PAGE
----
Cleopatras Nose: Essays on the Unexpected

Editorial Reviews. From Library Journal. Librarian of Congress emeritus Boorstin (formerly history, Univ. of Chicago) presents a distillation of his ideas on the.
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Essays on the Unexpected by Daniel J. Essays on the Unexpected 3.

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The Pulitzer Prize-winning author of The Discoverers demonstrates the truth behind the aphorism that if Cleopatra's nose had been shorter, the face of the world would have been changed. Boorstin goes on to uncover the elements of accident, improvisation and contradiction at the core of American institutions and beliefs.

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Cleopatra's Nose: Essays on the Unexpected - Daniel J. Boorstin - Google Книги

Jul 09, Marie rated it it was ok. My disappointment with this book is not entirely its fault. The title comes from an adage about the size of Cleopatra's nose affecting history - and the book promises to explore "unexpected" historical moments. I don't feel it met this challenge. There were a few quick tidbits I found enjoyable, an essay on the selection of the design of our nation's capital, tw My disappointment with this book is not entirely its fault. There were a few quick tidbits I found enjoyable, an essay on the selection of the design of our nation's capital, two book reviews, and one rant against linguistic sensitivity.

Oh, and a biographical essay near the end about the author's father that I found entertaining. I will say that he did a great job of knitting these separate essays together in an order that made them seem like a through-written book. Or, well, anything to do with Cleopatra or non-American history, save the one book review which was of a Russian travelogue. The author did make a valid case against prognostication by repeatedly - in the early 90s when he was writing - ranting about how unfairly open our government is.

Sep 02, A. Wasn't what I was expecting from the blurb hm, maybe I should have expected that More ranting than history - there's a sustained attack on politically correct language at one point, for example. I disagreed with some of Boorstin's main points - about science being collaborative and art being solitary, and discoverers being celebrated while inventors are not. The chapter I did enjoy was his memorial of his father, a lawyer in Tulsa in its earl Wasn't what I was expecting from the blurb hm, maybe I should have expected that The chapter I did enjoy was his memorial of his father, a lawyer in Tulsa in its early years.

Otherwise, I found Boorstin's apparent belief that life the USA is the height of human progress rather short-sighted and unquestioning. For someone who had lived overseas, his view of life seemed remarkably parochial. Apr 30, Jerry rated it liked it. Gosh, what a mix. A chapter wasted whining about political correctness. Two more wasted on how symbolic the White House and Capitol are, full of ironies about how open and inviting they are, just like our Government. But then he has insightful nuggets everywhere about scale, unintended consequences and more.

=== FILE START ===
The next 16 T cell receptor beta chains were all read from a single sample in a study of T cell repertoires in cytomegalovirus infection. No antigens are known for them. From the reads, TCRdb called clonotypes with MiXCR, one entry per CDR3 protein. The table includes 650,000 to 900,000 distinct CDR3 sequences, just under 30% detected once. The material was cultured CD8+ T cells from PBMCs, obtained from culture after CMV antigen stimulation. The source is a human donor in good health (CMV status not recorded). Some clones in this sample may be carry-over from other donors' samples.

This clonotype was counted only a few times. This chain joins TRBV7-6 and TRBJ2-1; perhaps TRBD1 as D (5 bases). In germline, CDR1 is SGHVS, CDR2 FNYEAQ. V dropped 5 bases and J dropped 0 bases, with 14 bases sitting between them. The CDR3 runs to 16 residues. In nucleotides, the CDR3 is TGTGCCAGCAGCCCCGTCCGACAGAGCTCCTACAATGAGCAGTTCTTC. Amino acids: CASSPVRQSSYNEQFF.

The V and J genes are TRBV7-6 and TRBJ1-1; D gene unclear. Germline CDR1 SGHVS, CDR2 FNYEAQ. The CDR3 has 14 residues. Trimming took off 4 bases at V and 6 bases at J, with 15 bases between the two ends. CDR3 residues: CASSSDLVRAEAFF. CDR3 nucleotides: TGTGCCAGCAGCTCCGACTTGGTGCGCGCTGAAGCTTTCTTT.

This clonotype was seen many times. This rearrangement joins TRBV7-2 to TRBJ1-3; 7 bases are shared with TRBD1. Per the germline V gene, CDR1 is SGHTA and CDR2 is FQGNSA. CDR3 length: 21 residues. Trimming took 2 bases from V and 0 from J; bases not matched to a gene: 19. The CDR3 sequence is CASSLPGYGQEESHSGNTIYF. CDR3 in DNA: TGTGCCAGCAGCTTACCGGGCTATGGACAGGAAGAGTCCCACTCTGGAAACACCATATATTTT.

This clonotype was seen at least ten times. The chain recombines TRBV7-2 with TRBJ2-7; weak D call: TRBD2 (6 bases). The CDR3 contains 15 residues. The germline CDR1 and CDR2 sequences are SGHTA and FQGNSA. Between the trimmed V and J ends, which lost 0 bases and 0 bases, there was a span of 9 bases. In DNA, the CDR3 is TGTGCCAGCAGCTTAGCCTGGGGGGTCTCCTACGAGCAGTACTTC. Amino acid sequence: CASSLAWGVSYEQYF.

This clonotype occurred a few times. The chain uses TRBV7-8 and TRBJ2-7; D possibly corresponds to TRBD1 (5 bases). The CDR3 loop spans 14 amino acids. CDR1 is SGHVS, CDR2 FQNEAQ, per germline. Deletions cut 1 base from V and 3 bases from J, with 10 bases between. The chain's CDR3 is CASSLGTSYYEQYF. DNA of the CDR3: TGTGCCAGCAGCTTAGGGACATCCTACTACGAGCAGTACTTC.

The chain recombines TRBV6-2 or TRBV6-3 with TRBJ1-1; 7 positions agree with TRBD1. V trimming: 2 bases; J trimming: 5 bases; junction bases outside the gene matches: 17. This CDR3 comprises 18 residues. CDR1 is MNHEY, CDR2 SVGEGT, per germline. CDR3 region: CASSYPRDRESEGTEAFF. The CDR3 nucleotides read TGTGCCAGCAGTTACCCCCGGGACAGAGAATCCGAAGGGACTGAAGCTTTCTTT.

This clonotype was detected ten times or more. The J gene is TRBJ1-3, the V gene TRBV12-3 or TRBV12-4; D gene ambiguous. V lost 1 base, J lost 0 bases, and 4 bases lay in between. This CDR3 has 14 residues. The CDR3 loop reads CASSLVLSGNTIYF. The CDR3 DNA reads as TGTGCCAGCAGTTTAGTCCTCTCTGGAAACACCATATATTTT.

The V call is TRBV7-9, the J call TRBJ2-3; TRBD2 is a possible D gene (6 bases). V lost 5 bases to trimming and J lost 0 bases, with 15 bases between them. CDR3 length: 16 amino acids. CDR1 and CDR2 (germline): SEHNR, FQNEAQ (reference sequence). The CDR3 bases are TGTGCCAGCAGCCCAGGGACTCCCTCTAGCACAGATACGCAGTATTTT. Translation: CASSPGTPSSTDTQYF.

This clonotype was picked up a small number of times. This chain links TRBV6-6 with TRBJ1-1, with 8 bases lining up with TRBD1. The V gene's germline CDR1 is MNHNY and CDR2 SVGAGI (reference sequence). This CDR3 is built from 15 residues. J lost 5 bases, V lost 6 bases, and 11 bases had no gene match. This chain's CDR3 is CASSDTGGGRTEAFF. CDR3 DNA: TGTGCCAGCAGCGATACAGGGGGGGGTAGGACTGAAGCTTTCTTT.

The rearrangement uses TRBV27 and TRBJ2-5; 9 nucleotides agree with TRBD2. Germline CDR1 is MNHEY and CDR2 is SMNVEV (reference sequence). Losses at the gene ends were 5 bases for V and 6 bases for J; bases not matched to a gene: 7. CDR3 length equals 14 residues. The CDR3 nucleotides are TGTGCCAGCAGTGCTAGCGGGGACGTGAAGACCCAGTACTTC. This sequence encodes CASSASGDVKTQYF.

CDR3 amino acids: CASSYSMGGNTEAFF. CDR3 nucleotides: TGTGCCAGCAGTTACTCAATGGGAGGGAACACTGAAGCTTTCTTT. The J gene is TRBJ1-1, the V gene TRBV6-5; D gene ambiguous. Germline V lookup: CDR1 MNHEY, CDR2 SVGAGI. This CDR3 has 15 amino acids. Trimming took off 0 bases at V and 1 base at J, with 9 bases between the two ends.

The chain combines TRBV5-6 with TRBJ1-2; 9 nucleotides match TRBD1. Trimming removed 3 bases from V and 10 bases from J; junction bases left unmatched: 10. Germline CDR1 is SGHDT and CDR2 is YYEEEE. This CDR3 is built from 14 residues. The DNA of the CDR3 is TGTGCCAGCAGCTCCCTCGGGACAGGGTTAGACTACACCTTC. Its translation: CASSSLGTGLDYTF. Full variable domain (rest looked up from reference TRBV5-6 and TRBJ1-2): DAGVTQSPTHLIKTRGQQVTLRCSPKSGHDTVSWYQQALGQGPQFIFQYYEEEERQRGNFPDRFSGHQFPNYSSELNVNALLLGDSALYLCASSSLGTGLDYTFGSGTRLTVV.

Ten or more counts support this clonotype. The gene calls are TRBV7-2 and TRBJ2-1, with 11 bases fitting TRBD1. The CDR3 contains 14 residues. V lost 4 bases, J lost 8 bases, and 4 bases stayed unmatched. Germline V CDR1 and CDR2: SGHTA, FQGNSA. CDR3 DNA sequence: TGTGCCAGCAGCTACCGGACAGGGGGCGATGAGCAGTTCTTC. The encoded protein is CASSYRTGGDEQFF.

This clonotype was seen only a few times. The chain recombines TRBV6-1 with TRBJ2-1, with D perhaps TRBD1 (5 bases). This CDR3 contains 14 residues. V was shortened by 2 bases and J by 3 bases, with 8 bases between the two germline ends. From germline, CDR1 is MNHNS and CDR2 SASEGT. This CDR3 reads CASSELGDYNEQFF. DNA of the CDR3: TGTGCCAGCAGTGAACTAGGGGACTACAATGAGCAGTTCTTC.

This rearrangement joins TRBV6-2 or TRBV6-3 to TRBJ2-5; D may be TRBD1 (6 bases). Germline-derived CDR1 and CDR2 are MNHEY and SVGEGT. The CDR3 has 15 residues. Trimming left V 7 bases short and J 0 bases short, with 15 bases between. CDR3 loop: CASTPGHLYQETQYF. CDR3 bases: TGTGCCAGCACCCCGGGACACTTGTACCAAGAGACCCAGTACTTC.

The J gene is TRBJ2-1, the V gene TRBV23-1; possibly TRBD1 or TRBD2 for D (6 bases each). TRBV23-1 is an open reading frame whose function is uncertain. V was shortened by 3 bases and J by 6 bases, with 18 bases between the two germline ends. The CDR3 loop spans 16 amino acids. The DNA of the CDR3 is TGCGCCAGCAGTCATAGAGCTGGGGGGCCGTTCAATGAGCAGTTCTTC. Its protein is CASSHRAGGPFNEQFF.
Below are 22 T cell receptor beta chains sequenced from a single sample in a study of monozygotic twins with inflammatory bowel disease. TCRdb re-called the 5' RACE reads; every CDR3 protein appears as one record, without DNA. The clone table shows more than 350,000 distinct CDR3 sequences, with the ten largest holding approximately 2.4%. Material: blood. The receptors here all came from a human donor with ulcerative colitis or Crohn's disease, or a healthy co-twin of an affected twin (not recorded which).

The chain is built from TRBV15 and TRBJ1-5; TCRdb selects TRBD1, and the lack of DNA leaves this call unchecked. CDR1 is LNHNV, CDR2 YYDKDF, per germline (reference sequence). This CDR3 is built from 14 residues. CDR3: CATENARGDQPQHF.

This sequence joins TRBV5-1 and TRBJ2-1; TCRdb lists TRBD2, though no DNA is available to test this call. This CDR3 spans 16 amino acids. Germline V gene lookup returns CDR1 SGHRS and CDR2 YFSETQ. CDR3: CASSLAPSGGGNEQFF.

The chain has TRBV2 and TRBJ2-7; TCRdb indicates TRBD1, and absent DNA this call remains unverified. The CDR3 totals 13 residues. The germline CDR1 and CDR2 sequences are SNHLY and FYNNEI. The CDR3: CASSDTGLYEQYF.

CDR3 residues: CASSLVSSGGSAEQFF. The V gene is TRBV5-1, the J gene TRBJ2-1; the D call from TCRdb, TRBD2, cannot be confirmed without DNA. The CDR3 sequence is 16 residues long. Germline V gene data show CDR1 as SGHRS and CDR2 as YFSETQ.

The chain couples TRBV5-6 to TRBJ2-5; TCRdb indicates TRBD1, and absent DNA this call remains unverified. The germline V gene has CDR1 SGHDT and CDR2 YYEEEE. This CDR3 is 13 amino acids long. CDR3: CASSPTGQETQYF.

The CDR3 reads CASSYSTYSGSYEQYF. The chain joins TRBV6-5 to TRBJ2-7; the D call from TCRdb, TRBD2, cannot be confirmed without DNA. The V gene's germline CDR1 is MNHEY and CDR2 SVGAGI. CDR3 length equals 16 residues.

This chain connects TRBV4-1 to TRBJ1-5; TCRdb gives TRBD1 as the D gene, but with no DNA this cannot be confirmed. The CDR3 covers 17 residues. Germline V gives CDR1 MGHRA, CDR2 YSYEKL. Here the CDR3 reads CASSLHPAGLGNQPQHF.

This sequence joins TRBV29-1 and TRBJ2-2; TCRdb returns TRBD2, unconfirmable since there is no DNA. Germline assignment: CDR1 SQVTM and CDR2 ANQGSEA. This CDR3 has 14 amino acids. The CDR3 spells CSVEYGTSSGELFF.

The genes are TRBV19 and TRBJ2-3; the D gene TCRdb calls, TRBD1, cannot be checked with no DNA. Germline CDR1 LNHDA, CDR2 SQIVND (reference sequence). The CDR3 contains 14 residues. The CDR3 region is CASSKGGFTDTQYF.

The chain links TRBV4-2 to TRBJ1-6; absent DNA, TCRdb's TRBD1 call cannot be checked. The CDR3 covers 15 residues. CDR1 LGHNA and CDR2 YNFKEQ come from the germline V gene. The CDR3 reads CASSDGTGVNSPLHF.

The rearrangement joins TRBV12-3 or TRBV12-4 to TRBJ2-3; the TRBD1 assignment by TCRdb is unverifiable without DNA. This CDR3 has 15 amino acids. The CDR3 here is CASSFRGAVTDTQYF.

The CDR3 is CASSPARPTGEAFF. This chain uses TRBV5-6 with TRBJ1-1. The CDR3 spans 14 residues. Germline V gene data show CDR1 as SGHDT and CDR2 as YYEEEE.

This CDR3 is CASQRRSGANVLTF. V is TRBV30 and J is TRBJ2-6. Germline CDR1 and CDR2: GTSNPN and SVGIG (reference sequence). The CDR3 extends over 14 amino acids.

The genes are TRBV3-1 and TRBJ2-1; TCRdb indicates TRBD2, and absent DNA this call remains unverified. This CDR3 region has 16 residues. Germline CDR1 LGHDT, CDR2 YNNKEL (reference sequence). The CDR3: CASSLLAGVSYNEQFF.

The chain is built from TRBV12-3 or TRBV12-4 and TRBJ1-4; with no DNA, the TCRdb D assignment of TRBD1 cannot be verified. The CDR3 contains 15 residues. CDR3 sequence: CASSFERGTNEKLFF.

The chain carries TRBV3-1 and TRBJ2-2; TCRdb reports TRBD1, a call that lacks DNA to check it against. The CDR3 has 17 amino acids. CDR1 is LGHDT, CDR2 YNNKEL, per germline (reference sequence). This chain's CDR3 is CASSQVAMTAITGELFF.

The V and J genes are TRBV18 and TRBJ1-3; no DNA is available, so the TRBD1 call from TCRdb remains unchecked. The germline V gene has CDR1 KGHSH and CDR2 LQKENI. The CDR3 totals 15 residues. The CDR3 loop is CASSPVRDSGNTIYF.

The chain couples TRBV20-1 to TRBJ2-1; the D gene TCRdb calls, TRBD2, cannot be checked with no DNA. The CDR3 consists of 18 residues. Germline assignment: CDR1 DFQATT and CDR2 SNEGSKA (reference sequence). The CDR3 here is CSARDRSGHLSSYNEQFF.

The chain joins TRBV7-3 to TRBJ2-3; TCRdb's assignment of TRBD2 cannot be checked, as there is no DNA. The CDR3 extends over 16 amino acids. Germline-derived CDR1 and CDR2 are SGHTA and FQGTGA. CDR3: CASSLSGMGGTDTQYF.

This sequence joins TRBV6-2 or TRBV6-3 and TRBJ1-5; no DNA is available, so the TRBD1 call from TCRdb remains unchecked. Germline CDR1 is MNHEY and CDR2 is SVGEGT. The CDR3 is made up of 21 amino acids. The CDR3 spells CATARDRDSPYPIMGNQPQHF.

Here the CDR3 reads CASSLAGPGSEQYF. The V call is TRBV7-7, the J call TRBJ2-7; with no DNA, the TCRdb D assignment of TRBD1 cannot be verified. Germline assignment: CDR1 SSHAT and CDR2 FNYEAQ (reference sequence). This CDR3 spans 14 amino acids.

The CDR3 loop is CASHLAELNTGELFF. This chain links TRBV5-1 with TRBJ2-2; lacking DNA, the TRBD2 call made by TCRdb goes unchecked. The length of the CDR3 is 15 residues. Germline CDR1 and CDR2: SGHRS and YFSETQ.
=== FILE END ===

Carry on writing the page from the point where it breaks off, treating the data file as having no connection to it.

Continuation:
For example, among Hottentots, "infinity begins at three.

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And many more nuggets. Sep 05, Gina rated it liked it Recommends it for: I love Daniel J. Boorstein's infinite knowledge and how he uses it. If I remember correctly, he was a congressional librarian and a super smarty-pants He really shakes things up for a librarian! He exposes the minutiae that becomes an important revelation to the cause and effects of history. He's like that National Geographic photographer to camps out for months charting the fragile life of some endangered Polar Bear baby DJB was a rebel.

Oct 07, Nathan rated it did not like it Shelves: This book seemed to have everything going for it: It turned out to be a complete bore. Rambling hare-brained essays on the way history doesn't work the way we expect it to. Ostensibly, Boorstin's interest here is the "unexpected" in history, but he includes thing like the printing press and the White House; even the layperson might see how very important those things actually are.


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  8. Boorstin just holds forth and says nothing This book seemed to have everything going for it: Boorstin just holds forth and says nothing. Easily dismissed and just as well skipped. The intellectual equivalent of using a howitzer to remove the anthill.

    Cleopatra's Nose: Essays on the Unexpected

    Each essay contains one tiny gem of an original idea, contained in a single sentence. The rest of the chapter is a mishmash of historical anecdata, etymologies, and personal observations that ultimately suggest it wasn't that much of a gem after all.

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    The essay on the author's father is worth reading, and perhaps there is an idea in here worth remembering; time may tell. Like the curious amateurs he celebrates, Boorstin offers ""a wonderful vagrancy into the unexpected. There was a problem adding your email address. Be the first to discover new talent! Each week, our editors select the one author and one book they believe to be most worthy of your attention and highlight them in our Pro Connect email alert. Sign up here to receive your FREE alerts. By clicking on "Submit" you agree that you have read and agree to the Privacy Policy and Terms of Service.

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